Roadside proselytizing rarely works

There’s a church I walk by on the way to my closest library that tends to have pithy and clever write-ups on their lawn sign. I had no camera on hand yesterday but thanks to a pen, paper and the Church Sign Maker, I can reproduce them for you.

Do people suddenly feel compelled to park in the lot and take in a service because the sign was amusing? Has anyone ever experienced being converted thanks to a lawn sign, or would it actually take some work on the part of a pastor and congregation to make it stick?

During my walk on Saturday, I was deep into my music when a random woman came up to me, asked me a question I can’t remember because I didn’t really hear it and then pressed a small piece of paper of paper into my hand. I looked down and discovered this:

All I recall thinking was, “This is the stupidest way to witness to an atheist,” and then tucked the paper into my purse. I had half a mind to turn around, track her down and point out the pointlessness and sheer laziness of her method but in the end I kept walking. How will handing out something that’s been photocopied a thousand times change hearts and minds?

The Saskatoon Freethinkers had a member and former Mormon talk to us about his life growing up in that religion and how he discovered the way out of it. Dustin’s story was very fascinating and the more he talked about the weirdness that is Mormonism to an outsider, the more I was grateful I grew up without much indoctrination. Certainly nothing that stuck, anyway. Back on topic now, someone asked him about his missionary days in Arkansas and Tennessee and how many converts he created. In the two years he wandered around doing that, he figures six or so took him seriously enough to join up at the time but of that number only one lasted a year. Nobody asked how he discovered that, but he said the Church of Latter Day Saints is very concerned about the low conversion success rate and it’s been a problem for a long time so they must have some method of tracking that information. All they can do is encourage their missionaries to do their best and pray for the best.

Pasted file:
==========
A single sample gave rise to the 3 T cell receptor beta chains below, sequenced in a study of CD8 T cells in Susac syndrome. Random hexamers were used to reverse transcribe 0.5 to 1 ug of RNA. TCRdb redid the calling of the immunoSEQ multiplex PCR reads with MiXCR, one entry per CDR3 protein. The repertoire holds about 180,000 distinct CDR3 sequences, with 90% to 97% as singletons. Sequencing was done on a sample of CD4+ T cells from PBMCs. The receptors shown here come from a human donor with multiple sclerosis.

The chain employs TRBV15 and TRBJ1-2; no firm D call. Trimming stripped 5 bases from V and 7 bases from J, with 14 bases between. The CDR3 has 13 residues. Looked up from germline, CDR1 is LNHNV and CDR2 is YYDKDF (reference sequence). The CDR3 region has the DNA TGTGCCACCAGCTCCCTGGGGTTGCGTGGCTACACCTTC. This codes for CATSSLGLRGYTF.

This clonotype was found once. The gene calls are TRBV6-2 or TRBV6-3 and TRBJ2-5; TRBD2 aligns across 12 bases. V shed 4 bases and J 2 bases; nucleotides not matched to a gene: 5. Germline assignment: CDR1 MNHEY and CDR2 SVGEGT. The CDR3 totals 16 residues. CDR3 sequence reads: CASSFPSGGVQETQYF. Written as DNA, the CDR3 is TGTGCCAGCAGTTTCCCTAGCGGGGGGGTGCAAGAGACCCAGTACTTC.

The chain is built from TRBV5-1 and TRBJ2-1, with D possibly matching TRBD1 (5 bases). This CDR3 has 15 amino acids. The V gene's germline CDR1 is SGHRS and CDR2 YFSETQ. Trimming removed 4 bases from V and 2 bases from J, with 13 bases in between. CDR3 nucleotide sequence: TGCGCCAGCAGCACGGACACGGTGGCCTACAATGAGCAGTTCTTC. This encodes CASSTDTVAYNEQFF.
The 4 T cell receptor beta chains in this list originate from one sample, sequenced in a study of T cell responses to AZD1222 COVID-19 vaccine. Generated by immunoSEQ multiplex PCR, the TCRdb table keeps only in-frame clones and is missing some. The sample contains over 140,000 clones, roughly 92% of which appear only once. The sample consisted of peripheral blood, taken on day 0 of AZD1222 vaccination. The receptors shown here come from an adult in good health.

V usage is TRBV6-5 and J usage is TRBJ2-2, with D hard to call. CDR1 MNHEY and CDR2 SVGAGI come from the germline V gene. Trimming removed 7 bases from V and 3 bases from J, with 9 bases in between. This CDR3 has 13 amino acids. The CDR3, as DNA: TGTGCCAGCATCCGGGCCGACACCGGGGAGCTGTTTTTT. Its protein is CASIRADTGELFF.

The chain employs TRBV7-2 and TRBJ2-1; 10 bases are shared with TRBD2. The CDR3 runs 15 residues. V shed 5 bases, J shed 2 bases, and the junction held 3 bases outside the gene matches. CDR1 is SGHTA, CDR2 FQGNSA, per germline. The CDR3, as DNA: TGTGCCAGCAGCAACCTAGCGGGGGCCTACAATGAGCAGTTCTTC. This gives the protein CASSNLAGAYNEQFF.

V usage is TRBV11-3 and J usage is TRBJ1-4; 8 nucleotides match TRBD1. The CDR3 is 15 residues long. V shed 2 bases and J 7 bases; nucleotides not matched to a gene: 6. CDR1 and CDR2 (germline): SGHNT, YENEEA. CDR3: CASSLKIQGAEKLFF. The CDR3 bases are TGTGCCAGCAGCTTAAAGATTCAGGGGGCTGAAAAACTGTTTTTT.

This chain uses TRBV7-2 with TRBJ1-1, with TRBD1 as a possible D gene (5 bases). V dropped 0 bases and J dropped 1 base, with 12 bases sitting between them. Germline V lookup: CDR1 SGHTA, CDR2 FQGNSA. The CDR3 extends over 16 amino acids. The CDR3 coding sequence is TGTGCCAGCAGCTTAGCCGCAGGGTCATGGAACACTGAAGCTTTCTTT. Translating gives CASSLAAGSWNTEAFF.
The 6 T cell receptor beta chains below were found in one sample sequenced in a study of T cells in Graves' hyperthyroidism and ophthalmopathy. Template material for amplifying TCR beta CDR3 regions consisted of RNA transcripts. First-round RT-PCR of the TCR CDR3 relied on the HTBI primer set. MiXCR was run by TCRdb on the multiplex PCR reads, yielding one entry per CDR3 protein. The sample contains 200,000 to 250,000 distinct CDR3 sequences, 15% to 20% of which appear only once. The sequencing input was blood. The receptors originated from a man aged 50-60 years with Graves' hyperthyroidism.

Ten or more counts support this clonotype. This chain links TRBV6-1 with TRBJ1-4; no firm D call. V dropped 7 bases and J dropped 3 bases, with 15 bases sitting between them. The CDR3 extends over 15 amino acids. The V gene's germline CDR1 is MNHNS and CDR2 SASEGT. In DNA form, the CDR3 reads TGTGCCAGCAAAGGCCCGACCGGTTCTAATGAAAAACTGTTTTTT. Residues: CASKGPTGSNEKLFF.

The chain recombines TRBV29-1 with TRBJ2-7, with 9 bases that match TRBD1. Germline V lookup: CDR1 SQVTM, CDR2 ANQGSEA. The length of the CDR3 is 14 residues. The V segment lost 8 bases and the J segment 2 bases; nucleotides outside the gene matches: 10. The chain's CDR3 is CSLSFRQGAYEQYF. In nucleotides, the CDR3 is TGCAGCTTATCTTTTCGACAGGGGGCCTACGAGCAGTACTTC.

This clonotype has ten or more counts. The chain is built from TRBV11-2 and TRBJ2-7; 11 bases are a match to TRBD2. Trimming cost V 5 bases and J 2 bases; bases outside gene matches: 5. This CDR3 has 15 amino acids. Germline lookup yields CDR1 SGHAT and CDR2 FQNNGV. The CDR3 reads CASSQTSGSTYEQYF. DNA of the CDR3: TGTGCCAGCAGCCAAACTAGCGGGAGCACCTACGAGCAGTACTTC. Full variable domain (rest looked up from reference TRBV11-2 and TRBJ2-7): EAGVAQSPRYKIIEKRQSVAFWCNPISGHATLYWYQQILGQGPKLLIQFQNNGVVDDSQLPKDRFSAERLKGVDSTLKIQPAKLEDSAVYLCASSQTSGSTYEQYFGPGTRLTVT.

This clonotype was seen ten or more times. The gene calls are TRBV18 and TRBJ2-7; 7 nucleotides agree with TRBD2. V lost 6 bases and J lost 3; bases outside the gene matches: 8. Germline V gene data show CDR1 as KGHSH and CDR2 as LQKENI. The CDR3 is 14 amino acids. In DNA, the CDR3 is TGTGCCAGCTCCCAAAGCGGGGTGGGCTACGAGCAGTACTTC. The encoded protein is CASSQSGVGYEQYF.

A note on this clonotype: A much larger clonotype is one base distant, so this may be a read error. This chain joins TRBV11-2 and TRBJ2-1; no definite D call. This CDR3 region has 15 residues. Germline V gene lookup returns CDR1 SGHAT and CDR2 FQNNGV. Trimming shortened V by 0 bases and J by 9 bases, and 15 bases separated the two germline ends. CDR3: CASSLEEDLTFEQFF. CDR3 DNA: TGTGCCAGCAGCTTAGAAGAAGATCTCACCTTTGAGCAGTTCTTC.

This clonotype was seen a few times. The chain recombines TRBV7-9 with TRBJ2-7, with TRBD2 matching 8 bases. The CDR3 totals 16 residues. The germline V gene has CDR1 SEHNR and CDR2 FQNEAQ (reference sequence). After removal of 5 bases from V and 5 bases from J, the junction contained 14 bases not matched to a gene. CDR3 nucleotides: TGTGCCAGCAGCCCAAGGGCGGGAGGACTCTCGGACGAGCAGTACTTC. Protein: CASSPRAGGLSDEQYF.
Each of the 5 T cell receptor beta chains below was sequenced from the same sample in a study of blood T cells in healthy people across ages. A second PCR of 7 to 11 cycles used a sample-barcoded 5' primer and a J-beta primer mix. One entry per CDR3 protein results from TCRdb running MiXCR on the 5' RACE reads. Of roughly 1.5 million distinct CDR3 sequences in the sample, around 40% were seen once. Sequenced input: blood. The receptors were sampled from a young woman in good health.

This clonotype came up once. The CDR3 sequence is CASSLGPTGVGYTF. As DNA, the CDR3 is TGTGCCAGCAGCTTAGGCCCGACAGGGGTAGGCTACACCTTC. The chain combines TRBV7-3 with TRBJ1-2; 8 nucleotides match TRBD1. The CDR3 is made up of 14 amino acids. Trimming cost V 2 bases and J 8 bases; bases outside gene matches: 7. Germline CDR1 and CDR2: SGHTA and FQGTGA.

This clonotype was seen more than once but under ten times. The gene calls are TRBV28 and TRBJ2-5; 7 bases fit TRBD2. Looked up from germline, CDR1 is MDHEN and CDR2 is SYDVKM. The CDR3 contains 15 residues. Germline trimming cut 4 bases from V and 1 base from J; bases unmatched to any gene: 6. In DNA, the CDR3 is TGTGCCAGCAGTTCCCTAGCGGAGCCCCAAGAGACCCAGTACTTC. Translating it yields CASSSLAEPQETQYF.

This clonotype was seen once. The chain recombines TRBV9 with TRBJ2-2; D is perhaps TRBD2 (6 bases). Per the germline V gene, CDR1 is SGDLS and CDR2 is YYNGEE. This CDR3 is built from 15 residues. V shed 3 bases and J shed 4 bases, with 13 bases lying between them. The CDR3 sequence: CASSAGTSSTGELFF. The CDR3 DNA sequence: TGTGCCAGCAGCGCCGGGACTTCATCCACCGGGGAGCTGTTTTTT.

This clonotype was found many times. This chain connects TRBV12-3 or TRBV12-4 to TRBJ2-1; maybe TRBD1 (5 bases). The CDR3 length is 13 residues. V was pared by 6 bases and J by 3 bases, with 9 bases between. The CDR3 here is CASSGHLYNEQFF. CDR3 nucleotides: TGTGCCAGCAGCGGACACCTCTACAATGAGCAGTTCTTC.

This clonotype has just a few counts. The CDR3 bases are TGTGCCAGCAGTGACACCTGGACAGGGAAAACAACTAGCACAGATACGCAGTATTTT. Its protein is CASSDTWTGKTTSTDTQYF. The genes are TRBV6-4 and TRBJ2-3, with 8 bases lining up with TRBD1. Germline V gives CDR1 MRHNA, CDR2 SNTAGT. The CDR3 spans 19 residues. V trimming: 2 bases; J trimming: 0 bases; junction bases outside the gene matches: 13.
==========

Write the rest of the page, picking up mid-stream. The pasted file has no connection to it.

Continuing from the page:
Look back the image of the handout I was given. It asks, “Do you need freedom from…” and then lists 12 issues around it that affect most everyone at some point in their lives. Who doesn’t worry or feel fear once in a while? Who doesn’t get depressed or confused? Who hasn’t experienced lust or rejection lately? What gets me about that whole list is how it appears to treat all those things as problems, a set of feelings and behaviours that all require curing by the injection of Jesus into one’s heart.

Someone else asked Dustin about targeting and if Mormons pick on certain groups they know will be more receiving of Joseph Smith’s message. IE, are they poor, or uneducated or immigrants? He said it’s never anything that obvious in terms of a group goal or ambition but if they can be said to have one, it’s families. They want to convert Mom, Dad, and all the little kiddies thus eliminating the risk of a close loved one being able to pull the new convert out easily. If the whole family has invested its time and money into the new faith, one might find more reasons to stay in. (Dustin’s own family back in Lethbridge AB still remain with LDS but have been very supportive of his decision to leave and he’s grateful for it. Other ex-Mormons he knows can’t claim the same.)

Dustin’s advice to everyone was a suggestion to improve critical thinking. Hear what’s said but be able to ask good questions that will force the Mormon (or generic Christian, for that matter) to reexamine his or her own spiel and see it in a different way. Attack the circular reasoning, the belief that a “feeling I’m right” is proof of actual rightness. Challenge the beliefs and present solid arguments for why beliefs are flawed. And hopefully that person will turn out to be someone open minded enough and capable of learning from the experience.

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About 1minionsopinion

Canadian Atheist Basically ordinary Library employee Avid book lover Ditto for movies Wanna-be writer Procrastinator
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